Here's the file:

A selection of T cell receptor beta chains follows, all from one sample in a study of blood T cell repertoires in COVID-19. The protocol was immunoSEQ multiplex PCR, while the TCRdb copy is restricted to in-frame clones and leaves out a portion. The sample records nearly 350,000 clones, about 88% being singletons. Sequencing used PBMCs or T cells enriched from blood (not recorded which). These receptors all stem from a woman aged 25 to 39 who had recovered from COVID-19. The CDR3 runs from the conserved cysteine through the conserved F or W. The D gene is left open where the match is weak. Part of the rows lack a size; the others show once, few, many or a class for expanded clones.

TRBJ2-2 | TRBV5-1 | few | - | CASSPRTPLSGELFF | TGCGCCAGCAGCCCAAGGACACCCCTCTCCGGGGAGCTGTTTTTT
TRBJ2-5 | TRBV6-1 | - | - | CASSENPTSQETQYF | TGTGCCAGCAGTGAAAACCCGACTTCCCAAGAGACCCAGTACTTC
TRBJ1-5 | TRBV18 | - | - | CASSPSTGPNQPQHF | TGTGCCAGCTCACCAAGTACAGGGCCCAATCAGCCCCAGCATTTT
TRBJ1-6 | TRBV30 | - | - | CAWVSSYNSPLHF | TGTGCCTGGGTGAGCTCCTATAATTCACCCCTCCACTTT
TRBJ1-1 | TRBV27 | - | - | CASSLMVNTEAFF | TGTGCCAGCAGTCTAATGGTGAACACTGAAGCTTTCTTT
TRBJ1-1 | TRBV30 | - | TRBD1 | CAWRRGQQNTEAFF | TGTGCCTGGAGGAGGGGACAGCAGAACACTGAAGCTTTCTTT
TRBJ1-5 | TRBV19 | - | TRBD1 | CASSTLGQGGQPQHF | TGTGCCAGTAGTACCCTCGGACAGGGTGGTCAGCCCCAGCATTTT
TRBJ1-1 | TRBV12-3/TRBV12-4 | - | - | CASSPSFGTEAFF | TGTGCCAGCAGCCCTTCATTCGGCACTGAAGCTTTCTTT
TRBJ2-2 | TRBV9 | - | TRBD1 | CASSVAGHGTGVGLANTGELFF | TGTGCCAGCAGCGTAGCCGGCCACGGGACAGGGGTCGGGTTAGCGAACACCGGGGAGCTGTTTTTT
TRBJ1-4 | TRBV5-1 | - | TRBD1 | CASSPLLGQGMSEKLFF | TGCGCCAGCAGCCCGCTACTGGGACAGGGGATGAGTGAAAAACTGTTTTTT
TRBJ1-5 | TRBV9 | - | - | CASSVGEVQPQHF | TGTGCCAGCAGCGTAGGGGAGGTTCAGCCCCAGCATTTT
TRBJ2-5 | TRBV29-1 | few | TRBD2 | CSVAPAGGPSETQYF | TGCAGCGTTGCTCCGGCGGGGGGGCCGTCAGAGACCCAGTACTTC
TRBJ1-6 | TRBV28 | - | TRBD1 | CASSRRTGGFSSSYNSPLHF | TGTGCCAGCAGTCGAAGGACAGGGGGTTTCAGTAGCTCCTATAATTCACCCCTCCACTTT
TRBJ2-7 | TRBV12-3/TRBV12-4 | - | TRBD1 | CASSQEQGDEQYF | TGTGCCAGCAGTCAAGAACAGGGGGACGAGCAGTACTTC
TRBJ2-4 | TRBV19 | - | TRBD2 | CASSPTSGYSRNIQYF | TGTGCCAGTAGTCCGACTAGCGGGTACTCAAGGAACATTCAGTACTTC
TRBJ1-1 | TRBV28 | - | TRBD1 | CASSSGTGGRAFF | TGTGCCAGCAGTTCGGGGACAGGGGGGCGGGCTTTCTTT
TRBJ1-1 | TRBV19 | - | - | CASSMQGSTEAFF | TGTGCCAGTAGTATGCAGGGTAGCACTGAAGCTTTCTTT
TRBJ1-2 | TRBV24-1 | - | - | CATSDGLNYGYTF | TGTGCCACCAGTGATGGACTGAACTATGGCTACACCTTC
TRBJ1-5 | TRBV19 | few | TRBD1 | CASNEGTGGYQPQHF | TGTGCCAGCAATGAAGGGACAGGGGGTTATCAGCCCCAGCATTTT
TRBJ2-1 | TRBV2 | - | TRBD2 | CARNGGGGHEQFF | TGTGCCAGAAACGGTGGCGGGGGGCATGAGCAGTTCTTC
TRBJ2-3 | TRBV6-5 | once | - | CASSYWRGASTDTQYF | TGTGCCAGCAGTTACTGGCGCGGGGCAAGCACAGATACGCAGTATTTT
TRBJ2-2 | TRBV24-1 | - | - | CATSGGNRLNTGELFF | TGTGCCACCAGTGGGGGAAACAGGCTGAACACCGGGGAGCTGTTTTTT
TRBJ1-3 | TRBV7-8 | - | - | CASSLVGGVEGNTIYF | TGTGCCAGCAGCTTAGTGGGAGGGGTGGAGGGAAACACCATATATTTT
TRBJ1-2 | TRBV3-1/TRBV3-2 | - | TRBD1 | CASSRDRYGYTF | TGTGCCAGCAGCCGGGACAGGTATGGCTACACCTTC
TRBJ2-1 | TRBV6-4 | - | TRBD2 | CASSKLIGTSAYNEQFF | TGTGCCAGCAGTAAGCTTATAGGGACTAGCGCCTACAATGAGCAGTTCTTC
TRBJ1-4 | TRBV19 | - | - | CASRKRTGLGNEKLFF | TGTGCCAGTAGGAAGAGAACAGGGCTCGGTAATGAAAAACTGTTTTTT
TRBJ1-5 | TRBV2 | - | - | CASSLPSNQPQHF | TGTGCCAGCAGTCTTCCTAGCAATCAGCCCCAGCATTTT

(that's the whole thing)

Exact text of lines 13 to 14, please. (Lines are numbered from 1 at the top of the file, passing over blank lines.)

TRBJ2-5 | TRBV29-1 | few | TRBD2 | CSVAPAGGPSETQYF | TGCAGCGTTGCTCCGGCGGGGGGGCCGTCAGAGACCCAGTACTTC
TRBJ1-6 | TRBV28 | - | TRBD1 | CASSRRTGGFSSSYNSPLHF | TGTGCCAGCAGTCGAAGGACAGGGGGTTTCAGTAGCTCCTATAATTCACCCCTCCACTTT